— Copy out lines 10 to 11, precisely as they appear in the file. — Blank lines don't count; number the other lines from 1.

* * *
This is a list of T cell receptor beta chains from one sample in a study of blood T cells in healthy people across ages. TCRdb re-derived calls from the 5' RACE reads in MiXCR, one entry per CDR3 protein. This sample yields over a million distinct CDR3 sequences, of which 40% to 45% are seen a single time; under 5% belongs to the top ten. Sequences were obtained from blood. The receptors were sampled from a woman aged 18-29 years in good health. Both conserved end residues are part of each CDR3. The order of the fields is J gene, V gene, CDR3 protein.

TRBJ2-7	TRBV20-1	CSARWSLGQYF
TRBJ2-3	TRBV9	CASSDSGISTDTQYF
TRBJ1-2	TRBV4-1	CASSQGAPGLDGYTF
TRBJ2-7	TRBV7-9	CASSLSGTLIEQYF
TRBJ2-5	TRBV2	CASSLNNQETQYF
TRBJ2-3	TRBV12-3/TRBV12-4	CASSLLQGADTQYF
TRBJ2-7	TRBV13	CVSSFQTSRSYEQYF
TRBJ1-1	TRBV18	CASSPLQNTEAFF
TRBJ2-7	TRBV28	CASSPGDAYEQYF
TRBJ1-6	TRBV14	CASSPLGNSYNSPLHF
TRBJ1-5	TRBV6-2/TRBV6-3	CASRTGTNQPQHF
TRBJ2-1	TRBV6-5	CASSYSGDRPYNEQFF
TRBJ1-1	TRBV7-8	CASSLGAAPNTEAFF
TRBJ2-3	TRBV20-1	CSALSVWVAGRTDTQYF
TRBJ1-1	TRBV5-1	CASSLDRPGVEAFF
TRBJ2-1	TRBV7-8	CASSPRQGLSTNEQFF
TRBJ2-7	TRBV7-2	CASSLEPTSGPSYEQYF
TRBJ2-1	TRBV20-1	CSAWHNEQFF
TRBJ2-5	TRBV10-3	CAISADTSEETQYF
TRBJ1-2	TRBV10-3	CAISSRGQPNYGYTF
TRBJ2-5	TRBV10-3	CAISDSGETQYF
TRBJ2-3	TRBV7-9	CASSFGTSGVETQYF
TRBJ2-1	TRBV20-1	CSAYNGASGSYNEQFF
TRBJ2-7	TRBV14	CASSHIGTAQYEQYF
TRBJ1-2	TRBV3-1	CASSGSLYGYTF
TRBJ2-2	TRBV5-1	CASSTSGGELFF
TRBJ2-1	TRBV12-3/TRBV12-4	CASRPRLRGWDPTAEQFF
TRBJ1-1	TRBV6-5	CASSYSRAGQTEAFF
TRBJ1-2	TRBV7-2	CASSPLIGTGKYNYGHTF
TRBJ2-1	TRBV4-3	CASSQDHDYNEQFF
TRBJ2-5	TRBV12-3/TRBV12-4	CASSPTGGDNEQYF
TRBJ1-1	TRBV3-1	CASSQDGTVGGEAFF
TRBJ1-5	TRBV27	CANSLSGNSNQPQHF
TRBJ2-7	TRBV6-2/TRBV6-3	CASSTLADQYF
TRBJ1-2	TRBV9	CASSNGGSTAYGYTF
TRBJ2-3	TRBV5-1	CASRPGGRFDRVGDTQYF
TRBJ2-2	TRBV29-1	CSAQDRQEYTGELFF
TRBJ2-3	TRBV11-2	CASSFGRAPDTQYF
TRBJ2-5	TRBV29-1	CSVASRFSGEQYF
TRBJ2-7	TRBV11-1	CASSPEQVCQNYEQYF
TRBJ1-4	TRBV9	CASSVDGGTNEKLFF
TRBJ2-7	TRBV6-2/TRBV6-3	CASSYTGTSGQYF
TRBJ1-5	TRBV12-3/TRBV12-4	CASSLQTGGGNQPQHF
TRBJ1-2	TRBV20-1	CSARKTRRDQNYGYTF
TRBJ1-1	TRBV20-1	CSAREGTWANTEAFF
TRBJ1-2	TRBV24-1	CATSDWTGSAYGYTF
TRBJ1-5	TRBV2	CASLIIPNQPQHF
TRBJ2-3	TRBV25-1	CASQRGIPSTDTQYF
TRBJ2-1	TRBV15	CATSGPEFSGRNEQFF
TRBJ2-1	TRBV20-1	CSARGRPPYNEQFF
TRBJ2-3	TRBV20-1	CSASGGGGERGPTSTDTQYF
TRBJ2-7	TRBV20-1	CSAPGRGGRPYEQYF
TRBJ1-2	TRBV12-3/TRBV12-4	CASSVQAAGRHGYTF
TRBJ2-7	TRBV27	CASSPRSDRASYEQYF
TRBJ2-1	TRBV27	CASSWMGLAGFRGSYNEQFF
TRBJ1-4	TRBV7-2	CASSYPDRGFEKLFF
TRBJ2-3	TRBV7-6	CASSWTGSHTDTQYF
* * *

TRBJ2-7	TRBV28	CASSPGDAYEQYF
TRBJ1-6	TRBV14	CASSPLGNSYNSPLHF